15 Recovery has been variable across the region; the early typologies of recession have broken down 1 st Quintile 2 nd Quintile 3 rd Quintile Albuquerque Ogden Provo Phoenix Boise Denver Las Vegas Salt Lake City 5 th Quintile Colorado Springs Tucson Overall performance over the recovery

16 Recovery has favored high-tech and manufacturing metros Ogden Provo Phoenix Albuquerque Salt Lake City Manufacturing has grown 12.7 percent above trough in Provo, 10.2 percent above trough in Ogden, and 4.8 percent above trough in Boise

17 The region’s strongest exporters are also its fastest recoverers Over-the-recession exports grew 12.2 percent annually in Albuquerque—fastest among the nation’s large metros. Export growth averaged 4 percent in Utah’s metros, all of which landed in the top quintile. …and these top exporters all fall in the first or second quintile on overall recovery These metros dominated export growth to the BICs—making outsized contributions to national and global rebalancing

18 Education and healthcare has been a continuous and welcome source of jobs for Mountain metros In Boise, Denver, Ogden, and Phoenix, education and healthcare added jobs in every single quarter of recession and recovery Employment levels (2004Q1 = 100) Education and Health Services All other sectors

19 By any measure the situation is still grave: This time really is different Number of quarters since the start of each national recession Dots indicate end dates of each national recession Jobs (100 = initial quarter of each national recession Intermountain West Jobs Recovery Comparisons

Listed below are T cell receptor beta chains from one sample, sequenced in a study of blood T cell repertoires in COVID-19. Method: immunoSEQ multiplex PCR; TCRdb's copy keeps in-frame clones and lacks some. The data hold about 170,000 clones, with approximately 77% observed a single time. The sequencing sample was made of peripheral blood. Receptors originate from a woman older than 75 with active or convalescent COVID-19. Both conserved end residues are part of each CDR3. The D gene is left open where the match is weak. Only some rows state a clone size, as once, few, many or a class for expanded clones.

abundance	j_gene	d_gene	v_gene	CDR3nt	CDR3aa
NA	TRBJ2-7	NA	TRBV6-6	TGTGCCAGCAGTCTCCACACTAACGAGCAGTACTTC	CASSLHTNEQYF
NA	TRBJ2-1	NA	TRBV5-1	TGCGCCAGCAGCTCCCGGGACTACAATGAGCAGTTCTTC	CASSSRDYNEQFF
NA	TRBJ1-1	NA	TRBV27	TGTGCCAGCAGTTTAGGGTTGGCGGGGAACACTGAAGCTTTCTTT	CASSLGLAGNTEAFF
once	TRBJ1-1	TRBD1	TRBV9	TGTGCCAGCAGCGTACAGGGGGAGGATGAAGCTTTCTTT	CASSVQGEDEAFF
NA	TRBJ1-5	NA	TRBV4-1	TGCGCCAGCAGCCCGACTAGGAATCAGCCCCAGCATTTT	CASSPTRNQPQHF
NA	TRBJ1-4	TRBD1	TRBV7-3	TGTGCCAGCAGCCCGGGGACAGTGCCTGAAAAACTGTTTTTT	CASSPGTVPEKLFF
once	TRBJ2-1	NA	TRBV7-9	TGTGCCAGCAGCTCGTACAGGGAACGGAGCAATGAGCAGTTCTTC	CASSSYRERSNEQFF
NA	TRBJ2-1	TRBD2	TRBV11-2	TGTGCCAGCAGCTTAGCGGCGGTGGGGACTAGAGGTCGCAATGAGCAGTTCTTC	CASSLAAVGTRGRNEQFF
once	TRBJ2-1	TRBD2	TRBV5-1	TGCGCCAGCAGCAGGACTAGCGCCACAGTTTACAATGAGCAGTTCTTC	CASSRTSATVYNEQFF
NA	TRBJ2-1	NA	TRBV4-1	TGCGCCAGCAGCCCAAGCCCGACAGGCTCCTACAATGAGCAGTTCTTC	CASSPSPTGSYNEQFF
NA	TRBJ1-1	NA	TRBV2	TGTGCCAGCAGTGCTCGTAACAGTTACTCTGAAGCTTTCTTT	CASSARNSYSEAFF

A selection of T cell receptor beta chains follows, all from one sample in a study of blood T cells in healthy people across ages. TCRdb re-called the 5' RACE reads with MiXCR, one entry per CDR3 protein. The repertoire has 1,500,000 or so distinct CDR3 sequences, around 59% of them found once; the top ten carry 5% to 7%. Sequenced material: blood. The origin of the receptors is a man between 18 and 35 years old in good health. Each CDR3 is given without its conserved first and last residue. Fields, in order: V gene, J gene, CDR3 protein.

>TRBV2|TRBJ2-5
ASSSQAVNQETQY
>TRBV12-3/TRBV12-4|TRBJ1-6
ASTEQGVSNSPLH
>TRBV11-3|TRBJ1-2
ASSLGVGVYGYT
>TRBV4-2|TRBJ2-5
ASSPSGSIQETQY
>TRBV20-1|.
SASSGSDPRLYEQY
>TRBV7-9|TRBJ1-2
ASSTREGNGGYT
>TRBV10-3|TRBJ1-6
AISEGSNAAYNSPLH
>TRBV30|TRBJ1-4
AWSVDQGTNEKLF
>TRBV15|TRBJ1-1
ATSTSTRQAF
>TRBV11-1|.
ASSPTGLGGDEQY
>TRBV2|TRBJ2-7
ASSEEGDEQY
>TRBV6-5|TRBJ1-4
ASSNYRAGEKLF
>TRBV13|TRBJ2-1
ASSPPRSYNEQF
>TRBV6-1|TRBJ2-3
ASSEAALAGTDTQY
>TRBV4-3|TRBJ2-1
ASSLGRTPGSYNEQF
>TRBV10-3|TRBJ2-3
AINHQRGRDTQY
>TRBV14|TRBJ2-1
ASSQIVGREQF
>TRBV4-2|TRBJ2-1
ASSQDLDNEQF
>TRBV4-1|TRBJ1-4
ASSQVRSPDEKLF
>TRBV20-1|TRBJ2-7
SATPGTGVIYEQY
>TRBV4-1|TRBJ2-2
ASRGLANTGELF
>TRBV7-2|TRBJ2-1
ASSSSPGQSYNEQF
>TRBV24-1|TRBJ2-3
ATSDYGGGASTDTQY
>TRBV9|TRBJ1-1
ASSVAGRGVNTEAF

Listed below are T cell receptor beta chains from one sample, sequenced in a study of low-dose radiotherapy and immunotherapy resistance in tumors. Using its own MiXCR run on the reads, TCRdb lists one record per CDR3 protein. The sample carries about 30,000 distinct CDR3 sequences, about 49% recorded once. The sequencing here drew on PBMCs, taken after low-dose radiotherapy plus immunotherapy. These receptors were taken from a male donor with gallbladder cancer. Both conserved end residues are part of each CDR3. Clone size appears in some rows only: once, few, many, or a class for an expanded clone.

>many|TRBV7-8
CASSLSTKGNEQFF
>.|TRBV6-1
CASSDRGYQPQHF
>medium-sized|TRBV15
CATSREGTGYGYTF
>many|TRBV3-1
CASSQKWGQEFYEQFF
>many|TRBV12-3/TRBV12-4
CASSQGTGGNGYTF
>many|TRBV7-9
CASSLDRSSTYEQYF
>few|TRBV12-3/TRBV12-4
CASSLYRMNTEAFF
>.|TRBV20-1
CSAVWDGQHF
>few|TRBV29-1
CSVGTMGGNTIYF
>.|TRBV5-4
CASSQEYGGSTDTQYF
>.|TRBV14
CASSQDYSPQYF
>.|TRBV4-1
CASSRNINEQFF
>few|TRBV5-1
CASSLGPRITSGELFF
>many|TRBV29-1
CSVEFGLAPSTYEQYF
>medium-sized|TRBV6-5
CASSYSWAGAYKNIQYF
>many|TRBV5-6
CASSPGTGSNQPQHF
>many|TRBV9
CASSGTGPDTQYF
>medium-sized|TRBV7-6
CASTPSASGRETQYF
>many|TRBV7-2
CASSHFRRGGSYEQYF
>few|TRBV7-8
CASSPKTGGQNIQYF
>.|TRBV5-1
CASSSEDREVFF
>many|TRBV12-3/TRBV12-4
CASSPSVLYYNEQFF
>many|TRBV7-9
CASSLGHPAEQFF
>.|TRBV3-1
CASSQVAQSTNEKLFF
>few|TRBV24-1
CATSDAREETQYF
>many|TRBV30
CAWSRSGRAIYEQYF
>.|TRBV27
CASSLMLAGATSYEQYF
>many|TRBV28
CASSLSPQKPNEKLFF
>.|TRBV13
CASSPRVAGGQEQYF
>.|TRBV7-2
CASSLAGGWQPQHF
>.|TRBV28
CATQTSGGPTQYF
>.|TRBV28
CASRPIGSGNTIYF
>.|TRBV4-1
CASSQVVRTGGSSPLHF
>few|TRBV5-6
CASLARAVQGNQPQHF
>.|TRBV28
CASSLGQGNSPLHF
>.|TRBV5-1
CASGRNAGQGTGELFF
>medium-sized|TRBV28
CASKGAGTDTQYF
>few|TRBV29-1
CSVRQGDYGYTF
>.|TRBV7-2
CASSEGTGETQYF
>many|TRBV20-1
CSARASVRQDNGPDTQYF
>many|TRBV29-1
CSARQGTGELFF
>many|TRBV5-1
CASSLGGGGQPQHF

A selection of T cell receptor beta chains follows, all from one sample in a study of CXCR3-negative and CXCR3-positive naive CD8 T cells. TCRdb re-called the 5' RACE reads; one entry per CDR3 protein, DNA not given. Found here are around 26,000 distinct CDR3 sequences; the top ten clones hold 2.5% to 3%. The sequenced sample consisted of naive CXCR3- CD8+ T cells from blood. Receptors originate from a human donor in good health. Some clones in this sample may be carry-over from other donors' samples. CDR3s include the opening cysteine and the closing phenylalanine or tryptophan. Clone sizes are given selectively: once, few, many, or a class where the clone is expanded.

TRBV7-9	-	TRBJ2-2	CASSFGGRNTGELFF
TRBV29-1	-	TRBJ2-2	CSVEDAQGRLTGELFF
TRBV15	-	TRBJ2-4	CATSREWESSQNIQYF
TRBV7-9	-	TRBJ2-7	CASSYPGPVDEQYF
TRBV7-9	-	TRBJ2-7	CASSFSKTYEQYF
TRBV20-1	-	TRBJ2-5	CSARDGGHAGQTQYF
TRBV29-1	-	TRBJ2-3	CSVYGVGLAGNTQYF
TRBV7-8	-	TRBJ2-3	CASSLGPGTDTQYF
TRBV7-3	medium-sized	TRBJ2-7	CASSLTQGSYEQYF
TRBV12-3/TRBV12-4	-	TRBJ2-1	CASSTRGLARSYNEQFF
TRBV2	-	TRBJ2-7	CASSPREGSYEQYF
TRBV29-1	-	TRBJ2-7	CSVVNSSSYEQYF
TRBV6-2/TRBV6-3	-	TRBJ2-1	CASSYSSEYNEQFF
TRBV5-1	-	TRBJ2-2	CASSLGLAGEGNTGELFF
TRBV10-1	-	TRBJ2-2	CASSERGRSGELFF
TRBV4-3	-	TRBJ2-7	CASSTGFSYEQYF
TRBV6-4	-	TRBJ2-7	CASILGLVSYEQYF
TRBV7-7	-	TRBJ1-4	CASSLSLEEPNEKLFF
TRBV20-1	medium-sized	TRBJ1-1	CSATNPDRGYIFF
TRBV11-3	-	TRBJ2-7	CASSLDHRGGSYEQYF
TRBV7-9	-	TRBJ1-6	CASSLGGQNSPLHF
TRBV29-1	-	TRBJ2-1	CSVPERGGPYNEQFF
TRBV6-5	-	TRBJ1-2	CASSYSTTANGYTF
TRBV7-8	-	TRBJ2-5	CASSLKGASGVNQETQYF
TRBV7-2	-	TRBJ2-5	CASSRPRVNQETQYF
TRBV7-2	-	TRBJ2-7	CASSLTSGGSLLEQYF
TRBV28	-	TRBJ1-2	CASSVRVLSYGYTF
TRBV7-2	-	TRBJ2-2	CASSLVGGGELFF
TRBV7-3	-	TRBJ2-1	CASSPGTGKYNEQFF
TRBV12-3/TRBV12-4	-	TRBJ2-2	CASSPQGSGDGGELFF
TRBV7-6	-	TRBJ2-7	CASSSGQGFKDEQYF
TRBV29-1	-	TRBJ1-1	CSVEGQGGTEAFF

20 The region faces a massive jobs deficit 500,000+ jobs are still missing Employment (000s) Jobs in the Intermountain West

21 Don’t expect much help from the feds

22 Bottom-up responses

23 With the feds absent, state, local, and regional leaders are working to accelerate the recovery

24 Nevada is coalescing around a shared strategy for diversification

25 Utah is aligning disparate organizations and agencies in service of an urgent mission Mission: 100,000 private sector jobs in 1,000 days

26 Colorado is aiding and abetting regional bottom-up initiatives A comprehensive statewide but region-based industry cluster strategy Regions informed the Governor’s statewide blueprint. Now, regions are formulating tailored strategies (complete with success metrics) around their own priorities and the blueprint’s primary objectives Vertical and horizontal alignment of priorities, plans, and resources Local ownership of economic development

27 Phoenix, AZ is engaging globally on exports with a metropolitan business plan Innovation-fueled, value-driven, technology-based economic development Export-oriented and rooted in clusters Special focus on cleantech Phoenix Metro Export Plan Phoenix Metro Business Plan

28 Denver is going all out to attract FDI and establish itself as a hub for international business Establishing “reverse trade missions” for in-bound investors Targeting investment from countries with direct air connections to DIA Pursuing air links to Asia Capitalizing on unique assets in aerospace and as an HQ hub Leveraging FDI to build out clusters and complete development plans Linking DIA to downtown via FasTracks

29 Las Vegas is building an “innovation district” in the Fremont East District of downtown $60 million in renovation of city hall for Zappo’s corporate campus $100 million in residential redevelopment $50 million to recruitment of tech start-ups via seed investments of $100,000 a piece $50 million towards small businesses and amenities $50 million towards schools (incl. partnership with Teach for America A 1.5 square mile, $350 million downtown redevelopment


31 For more information Mark Muro Washington Director, Brookings Mountain West, Senior Fellow and Policy Director, Brookings Metropolitan Policy Program Follow me on Twitter: @markmuro1